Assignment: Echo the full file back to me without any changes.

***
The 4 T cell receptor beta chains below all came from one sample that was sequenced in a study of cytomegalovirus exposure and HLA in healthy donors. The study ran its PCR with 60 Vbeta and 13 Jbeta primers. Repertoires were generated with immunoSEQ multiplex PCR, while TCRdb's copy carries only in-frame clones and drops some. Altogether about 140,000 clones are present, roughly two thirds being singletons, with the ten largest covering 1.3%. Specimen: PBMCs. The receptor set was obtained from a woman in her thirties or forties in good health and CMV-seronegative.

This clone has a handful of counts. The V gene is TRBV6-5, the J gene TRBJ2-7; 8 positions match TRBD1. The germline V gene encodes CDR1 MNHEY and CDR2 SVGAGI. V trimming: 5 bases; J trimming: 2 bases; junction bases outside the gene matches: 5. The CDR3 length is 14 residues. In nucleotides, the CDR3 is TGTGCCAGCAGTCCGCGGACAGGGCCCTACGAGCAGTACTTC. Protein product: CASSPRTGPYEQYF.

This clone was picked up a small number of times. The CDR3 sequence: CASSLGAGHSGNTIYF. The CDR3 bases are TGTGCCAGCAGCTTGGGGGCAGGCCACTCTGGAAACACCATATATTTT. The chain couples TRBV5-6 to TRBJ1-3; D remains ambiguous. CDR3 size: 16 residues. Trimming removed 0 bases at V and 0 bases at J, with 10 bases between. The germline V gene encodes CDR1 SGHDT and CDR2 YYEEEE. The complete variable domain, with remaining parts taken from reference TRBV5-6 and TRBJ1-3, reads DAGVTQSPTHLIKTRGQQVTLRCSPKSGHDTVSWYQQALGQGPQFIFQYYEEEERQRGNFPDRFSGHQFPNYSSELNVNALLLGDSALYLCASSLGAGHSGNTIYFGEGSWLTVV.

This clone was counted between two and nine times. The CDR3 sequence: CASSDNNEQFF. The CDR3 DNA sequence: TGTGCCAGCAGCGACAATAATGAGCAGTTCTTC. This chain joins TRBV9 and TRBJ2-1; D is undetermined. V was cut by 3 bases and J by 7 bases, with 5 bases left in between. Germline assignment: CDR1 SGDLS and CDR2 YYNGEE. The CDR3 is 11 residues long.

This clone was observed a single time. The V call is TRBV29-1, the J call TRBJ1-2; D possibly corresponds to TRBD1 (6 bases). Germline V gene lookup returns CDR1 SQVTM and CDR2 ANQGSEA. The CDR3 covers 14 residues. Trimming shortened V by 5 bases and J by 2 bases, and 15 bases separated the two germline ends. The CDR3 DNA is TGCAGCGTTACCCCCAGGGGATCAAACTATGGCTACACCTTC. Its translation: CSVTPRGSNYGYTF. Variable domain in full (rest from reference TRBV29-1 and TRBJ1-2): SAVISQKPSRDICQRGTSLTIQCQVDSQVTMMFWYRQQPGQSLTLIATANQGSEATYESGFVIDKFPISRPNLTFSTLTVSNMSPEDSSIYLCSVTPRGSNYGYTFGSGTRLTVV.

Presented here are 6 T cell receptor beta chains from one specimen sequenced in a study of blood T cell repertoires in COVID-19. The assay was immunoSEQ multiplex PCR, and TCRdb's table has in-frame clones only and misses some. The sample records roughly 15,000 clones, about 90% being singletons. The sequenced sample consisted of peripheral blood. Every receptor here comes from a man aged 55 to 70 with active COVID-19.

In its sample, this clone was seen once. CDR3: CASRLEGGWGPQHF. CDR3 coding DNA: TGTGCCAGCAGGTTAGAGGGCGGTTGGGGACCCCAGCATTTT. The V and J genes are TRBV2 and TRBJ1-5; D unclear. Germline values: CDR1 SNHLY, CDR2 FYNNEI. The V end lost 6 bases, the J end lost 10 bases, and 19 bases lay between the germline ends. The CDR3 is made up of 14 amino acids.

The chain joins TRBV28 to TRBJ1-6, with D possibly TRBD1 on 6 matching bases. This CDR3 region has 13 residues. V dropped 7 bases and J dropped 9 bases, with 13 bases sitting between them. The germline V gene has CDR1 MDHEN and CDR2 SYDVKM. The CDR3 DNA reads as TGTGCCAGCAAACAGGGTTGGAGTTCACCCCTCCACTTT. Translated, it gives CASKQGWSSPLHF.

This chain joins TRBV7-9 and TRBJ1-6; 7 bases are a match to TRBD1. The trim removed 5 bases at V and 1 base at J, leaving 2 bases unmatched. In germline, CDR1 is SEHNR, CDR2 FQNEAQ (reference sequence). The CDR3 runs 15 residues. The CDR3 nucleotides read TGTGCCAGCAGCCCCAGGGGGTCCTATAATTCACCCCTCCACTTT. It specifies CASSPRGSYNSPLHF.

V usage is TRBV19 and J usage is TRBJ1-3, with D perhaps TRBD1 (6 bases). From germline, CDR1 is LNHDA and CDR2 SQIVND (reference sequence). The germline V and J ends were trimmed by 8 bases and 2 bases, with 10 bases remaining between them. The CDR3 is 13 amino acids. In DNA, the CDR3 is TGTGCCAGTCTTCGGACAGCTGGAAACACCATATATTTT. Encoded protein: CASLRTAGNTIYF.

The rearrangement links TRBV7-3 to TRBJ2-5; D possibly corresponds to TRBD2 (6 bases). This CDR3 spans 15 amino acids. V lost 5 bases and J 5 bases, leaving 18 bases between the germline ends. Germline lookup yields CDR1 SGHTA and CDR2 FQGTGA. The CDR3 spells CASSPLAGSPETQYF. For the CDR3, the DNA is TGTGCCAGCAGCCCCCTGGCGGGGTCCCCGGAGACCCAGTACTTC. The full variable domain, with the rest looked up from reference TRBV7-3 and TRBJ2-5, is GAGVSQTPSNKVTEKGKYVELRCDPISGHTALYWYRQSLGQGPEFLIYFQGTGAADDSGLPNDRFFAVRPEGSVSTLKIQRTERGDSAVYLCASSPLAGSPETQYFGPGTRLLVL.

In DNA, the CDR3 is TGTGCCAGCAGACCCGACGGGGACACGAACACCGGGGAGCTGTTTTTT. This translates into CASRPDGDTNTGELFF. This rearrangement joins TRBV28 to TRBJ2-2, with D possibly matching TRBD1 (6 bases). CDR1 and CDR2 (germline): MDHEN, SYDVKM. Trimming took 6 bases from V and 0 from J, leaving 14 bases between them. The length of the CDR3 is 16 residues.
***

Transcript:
The 4 T cell receptor beta chains below all came from one sample that was sequenced in a study of cytomegalovirus exposure and HLA in healthy donors. The study ran its PCR with 60 Vbeta and 13 Jbeta primers. Repertoires were generated with immunoSEQ multiplex PCR, while TCRdb's copy carries only in-frame clones and drops some. Altogether about 140,000 clones are present, roughly two thirds being singletons, with the ten largest covering 1.3%. Specimen: PBMCs. The receptor set was obtained from a woman in her thirties or forties in good health and CMV-seronegative.

This clone has a handful of counts. The V gene is TRBV6-5, the J gene TRBJ2-7; 8 positions match TRBD1. The germline V gene encodes CDR1 MNHEY and CDR2 SVGAGI. V trimming: 5 bases; J trimming: 2 bases; junction bases outside the gene matches: 5. The CDR3 length is 14 residues. In nucleotides, the CDR3 is TGTGCCAGCAGTCCGCGGACAGGGCCCTACGAGCAGTACTTC. Protein product: CASSPRTGPYEQYF.

This clone was picked up a small number of times. The CDR3 sequence: CASSLGAGHSGNTIYF. The CDR3 bases are TGTGCCAGCAGCTTGGGGGCAGGCCACTCTGGAAACACCATATATTTT. The chain couples TRBV5-6 to TRBJ1-3; D remains ambiguous. CDR3 size: 16 residues. Trimming removed 0 bases at V and 0 bases at J, with 10 bases between. The germline V gene encodes CDR1 SGHDT and CDR2 YYEEEE. The complete variable domain, with remaining parts taken from reference TRBV5-6 and TRBJ1-3, reads DAGVTQSPTHLIKTRGQQVTLRCSPKSGHDTVSWYQQALGQGPQFIFQYYEEEERQRGNFPDRFSGHQFPNYSSELNVNALLLGDSALYLCASSLGAGHSGNTIYFGEGSWLTVV.

This clone was counted between two and nine times. The CDR3 sequence: CASSDNNEQFF. The CDR3 DNA sequence: TGTGCCAGCAGCGACAATAATGAGCAGTTCTTC. This chain joins TRBV9 and TRBJ2-1; D is undetermined. V was cut by 3 bases and J by 7 bases, with 5 bases left in between. Germline assignment: CDR1 SGDLS and CDR2 YYNGEE. The CDR3 is 11 residues long.

This clone was observed a single time. The V call is TRBV29-1, the J call TRBJ1-2; D possibly corresponds to TRBD1 (6 bases). Germline V gene lookup returns CDR1 SQVTM and CDR2 ANQGSEA. The CDR3 covers 14 residues. Trimming shortened V by 5 bases and J by 2 bases, and 15 bases separated the two germline ends. The CDR3 DNA is TGCAGCGTTACCCCCAGGGGATCAAACTATGGCTACACCTTC. Its translation: CSVTPRGSNYGYTF. Variable domain in full (rest from reference TRBV29-1 and TRBJ1-2): SAVISQKPSRDICQRGTSLTIQCQVDSQVTMMFWYRQQPGQSLTLIATANQGSEATYESGFVIDKFPISRPNLTFSTLTVSNMSPEDSSIYLCSVTPRGSNYGYTFGSGTRLTVV.

Presented here are 6 T cell receptor beta chains from one specimen sequenced in a study of blood T cell repertoires in COVID-19. The assay was immunoSEQ multiplex PCR, and TCRdb's table has in-frame clones only and misses some. The sample records roughly 15,000 clones, about 90% being singletons. The sequenced sample consisted of peripheral blood. Every receptor here comes from a man aged 55 to 70 with active COVID-19.

In its sample, this clone was seen once. CDR3: CASRLEGGWGPQHF. CDR3 coding DNA: TGTGCCAGCAGGTTAGAGGGCGGTTGGGGACCCCAGCATTTT. The V and J genes are TRBV2 and TRBJ1-5; D unclear. Germline values: CDR1 SNHLY, CDR2 FYNNEI. The V end lost 6 bases, the J end lost 10 bases, and 19 bases lay between the germline ends. The CDR3 is made up of 14 amino acids.

The chain joins TRBV28 to TRBJ1-6, with D possibly TRBD1 on 6 matching bases. This CDR3 region has 13 residues. V dropped 7 bases and J dropped 9 bases, with 13 bases sitting between them. The germline V gene has CDR1 MDHEN and CDR2 SYDVKM. The CDR3 DNA reads as TGTGCCAGCAAACAGGGTTGGAGTTCACCCCTCCACTTT. Translated, it gives CASKQGWSSPLHF.

This chain joins TRBV7-9 and TRBJ1-6; 7 bases are a match to TRBD1. The trim removed 5 bases at V and 1 base at J, leaving 2 bases unmatched. In germline, CDR1 is SEHNR, CDR2 FQNEAQ (reference sequence). The CDR3 runs 15 residues. The CDR3 nucleotides read TGTGCCAGCAGCCCCAGGGGGTCCTATAATTCACCCCTCCACTTT. It specifies CASSPRGSYNSPLHF.

V usage is TRBV19 and J usage is TRBJ1-3, with D perhaps TRBD1 (6 bases). From germline, CDR1 is LNHDA and CDR2 SQIVND (reference sequence). The germline V and J ends were trimmed by 8 bases and 2 bases, with 10 bases remaining between them. The CDR3 is 13 amino acids. In DNA, the CDR3 is TGTGCCAGTCTTCGGACAGCTGGAAACACCATATATTTT. Encoded protein: CASLRTAGNTIYF.

The rearrangement links TRBV7-3 to TRBJ2-5; D possibly corresponds to TRBD2 (6 bases). This CDR3 spans 15 amino acids. V lost 5 bases and J 5 bases, leaving 18 bases between the germline ends. Germline lookup yields CDR1 SGHTA and CDR2 FQGTGA. The CDR3 spells CASSPLAGSPETQYF. For the CDR3, the DNA is TGTGCCAGCAGCCCCCTGGCGGGGTCCCCGGAGACCCAGTACTTC. The full variable domain, with the rest looked up from reference TRBV7-3 and TRBJ2-5, is GAGVSQTPSNKVTEKGKYVELRCDPISGHTALYWYRQSLGQGPEFLIYFQGTGAADDSGLPNDRFFAVRPEGSVSTLKIQRTERGDSAVYLCASSPLAGSPETQYFGPGTRLLVL.

In DNA, the CDR3 is TGTGCCAGCAGACCCGACGGGGACACGAACACCGGGGAGCTGTTTTTT. This translates into CASRPDGDTNTGELFF. This rearrangement joins TRBV28 to TRBJ2-2, with D possibly matching TRBD1 (6 bases). CDR1 and CDR2 (germline): MDHEN, SYDVKM. Trimming took 6 bases from V and 0 from J, leaving 14 bases between them. The length of the CDR3 is 16 residues.